So how did the results compare ? how much less fit was I ? and had my race form completely disappeared ? Well no, actually it hadn't, in fact on two of three tests I found that I had actually improved. To be more accurate I had lost a bit of power but I was quicker, on the five minute efforts my average power for the three tests was down by 3% BUT and it's a fairly significant but, I was quicker over each of the efforts.

On the twenty minute effort I was down by 2.8%  on power compared to 2018 but again I was quicker. In November 2018 I covered a distance of 6.66 miles in the twenty minutes in November 2020 I achieved a distance of 6.83 miles in the time (2.5% further) in the same neutral wind conditions on an out and back course on the same stretch of road.

                                                                    Same bike, same road, same weather ...same pain.

The one minute efforts however told a slightly different story, overall I was 8% down on power from 2018, initially I wasn't sure if this just because of poor test technique (gear selection and pacing) so a few days later I repeated the tests and the results were virtually the same. After thinking about it the loss of 8% was probably about right and was most likely explained by the fact that for several months most of my efforts had been a a longer than a minute and not at maximum. The ability to do these short efforts well has a lot to do with pain tolerance, which is trainable at any age, I decided that the most likely reason was that I was just not used to doing them, psychologically as well as physically so I decided to do a training experiment.  

For the next four weeks during my daily rides I did two or three sessions a week of max effort one minute intervals, starting with 5 x 1 min and building up to 10 x 1 min. Then I re-tested, well rested, in similar conditions, same road etc. After four weeks of structured one minute intervals I had re-gained 7% of the 8% I had lost. This came as another surprise as optimistically I was hoping to get about half of the loss back, so to get to within 1% of what I consider to be good form was a nice bonus. So it turns out very short, very high intensity interval training works ... who would have guessed ?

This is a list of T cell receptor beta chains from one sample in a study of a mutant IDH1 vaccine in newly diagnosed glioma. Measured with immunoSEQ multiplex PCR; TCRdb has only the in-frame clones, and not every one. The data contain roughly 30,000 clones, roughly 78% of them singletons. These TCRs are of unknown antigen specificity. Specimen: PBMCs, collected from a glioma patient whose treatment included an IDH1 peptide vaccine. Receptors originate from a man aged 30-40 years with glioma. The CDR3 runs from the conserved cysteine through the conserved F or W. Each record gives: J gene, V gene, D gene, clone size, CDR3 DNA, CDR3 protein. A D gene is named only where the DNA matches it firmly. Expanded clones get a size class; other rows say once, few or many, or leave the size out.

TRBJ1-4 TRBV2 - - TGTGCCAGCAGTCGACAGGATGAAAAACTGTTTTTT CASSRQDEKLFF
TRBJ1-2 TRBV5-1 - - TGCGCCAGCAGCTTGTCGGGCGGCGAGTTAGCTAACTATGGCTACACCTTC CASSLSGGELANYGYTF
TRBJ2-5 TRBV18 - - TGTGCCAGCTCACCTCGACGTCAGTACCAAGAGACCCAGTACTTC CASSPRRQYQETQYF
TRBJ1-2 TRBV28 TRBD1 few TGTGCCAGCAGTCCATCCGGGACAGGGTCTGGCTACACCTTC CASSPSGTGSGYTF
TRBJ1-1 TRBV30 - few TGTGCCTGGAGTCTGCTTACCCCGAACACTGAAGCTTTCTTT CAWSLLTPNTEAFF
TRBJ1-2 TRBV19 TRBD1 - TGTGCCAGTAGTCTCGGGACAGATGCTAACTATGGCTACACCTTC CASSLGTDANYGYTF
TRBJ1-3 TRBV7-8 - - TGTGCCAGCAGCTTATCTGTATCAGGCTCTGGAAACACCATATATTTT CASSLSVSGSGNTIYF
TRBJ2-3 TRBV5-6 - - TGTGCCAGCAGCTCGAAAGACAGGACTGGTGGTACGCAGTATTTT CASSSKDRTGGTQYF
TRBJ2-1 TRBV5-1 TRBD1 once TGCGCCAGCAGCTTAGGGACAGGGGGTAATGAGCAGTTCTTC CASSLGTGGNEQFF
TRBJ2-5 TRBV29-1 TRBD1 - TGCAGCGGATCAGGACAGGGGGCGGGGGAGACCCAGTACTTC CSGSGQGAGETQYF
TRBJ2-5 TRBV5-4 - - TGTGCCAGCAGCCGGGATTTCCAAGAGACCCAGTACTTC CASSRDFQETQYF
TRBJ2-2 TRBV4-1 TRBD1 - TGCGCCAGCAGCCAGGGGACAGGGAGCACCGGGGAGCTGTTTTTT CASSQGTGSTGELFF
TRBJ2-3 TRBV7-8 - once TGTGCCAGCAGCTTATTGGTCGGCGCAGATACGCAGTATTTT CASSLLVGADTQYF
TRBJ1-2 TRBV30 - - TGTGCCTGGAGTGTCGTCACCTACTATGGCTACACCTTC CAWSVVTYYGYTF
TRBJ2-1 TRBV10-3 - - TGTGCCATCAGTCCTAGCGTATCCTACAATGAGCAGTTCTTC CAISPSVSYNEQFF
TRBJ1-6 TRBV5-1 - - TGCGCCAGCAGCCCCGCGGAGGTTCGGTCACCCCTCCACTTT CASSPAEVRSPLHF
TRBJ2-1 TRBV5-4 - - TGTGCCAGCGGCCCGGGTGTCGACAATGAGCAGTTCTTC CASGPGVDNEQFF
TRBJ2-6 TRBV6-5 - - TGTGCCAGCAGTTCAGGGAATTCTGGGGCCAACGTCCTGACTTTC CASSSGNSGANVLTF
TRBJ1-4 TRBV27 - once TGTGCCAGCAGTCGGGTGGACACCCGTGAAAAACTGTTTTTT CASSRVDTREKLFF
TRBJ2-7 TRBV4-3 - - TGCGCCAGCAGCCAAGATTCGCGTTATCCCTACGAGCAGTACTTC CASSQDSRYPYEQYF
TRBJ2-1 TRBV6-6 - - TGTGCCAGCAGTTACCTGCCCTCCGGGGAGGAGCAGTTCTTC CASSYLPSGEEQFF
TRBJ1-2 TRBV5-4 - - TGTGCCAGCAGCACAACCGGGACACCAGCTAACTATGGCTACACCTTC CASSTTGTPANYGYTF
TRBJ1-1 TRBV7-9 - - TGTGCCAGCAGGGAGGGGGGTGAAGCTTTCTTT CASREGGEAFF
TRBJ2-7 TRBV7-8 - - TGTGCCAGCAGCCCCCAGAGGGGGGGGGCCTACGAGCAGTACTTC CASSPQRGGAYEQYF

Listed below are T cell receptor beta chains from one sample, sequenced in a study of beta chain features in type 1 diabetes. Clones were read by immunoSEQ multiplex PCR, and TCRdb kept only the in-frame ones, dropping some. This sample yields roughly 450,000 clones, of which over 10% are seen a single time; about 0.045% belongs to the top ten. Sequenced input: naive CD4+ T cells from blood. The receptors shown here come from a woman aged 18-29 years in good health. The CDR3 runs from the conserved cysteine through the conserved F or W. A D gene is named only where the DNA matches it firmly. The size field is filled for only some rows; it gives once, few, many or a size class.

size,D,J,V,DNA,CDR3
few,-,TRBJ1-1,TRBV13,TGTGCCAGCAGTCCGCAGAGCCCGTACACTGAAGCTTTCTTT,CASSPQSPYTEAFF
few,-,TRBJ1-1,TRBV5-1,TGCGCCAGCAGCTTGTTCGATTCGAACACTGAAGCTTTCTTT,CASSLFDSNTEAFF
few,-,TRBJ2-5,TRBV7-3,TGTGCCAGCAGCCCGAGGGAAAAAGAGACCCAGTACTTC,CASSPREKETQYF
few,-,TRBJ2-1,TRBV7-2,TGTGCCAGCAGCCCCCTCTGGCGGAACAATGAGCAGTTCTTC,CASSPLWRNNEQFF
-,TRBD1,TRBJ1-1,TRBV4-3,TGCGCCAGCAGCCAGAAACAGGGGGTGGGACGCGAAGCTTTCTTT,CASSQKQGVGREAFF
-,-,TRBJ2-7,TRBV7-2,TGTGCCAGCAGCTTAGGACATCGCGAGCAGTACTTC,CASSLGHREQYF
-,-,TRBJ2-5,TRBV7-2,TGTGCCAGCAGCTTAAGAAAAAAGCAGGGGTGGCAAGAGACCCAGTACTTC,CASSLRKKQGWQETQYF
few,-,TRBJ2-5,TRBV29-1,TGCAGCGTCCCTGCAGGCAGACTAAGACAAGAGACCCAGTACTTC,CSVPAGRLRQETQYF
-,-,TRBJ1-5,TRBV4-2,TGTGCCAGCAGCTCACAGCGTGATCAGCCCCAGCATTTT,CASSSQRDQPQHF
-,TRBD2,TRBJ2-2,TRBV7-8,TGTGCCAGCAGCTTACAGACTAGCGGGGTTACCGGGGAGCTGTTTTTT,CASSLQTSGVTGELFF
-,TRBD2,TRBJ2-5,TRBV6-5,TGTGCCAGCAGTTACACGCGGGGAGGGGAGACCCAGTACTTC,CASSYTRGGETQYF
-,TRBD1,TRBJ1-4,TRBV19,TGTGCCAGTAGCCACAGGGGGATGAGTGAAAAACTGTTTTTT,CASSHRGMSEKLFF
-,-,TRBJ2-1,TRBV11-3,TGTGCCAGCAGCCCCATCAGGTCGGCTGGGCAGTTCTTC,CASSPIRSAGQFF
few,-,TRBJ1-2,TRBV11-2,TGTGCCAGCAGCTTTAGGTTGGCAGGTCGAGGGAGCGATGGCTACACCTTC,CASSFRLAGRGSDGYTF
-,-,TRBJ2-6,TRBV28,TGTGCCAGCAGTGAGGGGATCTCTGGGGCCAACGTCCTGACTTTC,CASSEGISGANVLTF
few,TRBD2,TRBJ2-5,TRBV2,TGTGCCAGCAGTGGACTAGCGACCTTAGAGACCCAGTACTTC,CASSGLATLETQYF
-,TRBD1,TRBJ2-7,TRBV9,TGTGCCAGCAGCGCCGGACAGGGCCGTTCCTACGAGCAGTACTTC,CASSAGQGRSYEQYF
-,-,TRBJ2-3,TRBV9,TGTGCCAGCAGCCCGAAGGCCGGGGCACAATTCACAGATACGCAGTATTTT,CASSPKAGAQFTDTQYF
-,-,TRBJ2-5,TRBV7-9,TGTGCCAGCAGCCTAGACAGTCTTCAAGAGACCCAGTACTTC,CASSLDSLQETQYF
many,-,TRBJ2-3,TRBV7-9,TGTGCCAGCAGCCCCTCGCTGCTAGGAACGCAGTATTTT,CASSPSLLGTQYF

In need of caffeine after 10 x 1 min max efforts on a gravel bike.

The test dates were: 2018: November 2nd, 3rd and 4th and in 2020: November 5th, 6th and 7th. They are all on  My Strava and some extra analysis was done from the data available on Training Peaks. 

A few things to note:

  • The 2018 tests were done after a full season, I may have been fatigued ? but on the other hand I may have had really good form from regular racing.
  • These results may be personal to me and not valid for everyone, I have 37 consecutive years of training and racing behind me so my fitness base is solid, but even so they may not be sustainable in the longer term. 
  • I am 65 and recent research points to a small amount of high intensity training being the best approach for those of my advancing years. The loss of power may have just been due to being two years older, I refer you back to my reason for not using the power meter. 
  • I also made some dietary changes during 2020. I have not been eating breakfast and I have had no alcohol at all, both have without doubt helped me to maintain my 'racing weight' and the latter has probably helped with motivation too. 
  • The other thing worth noting is that I did a lot of riding off road on gravel bikes and probably about a third of the 10,000+ miles I did last year were on surfaces other than smooth tarmac. As someone who knows about these things once said to me "you get nothing for free on a gravel bike" which is very true, particularly on the type of trails and bridleways that I ride, not much in the way of hills but not much descending either, so always pressing on the pedals albeit at low intensity.
                                            There seems to be a training benefit for me just from rolling on fat tyres 

Overall and based on the one minute training experiment and re-test I would say that I am currently 4- 6 weeks away from being ready to race. So if we get the nod to start again this year, which unfortunately at the time of writing is sadly starting to look doubtful again, I will definitely be ready. 

The final take home message has to be that consistency is key and it absolutely trumps everything else. The most beneficial thing that you can do to maintain fitness is a lot of low intensity riding, which is why I rode every single day of last year 366/366. Obviously not many people are lucky enough to do this but consistency can be just three rides a week if that's all you can fit in, as long as it's EVERY week. Most days I was just riding and not training but I went hard some of the time, probably around 20% of my ride time. I have learned that this percentage seems to be about right for me at the moment, but it will probably reduce as I get older, you may need more ... or less?  

Thanks for reading - stay safe.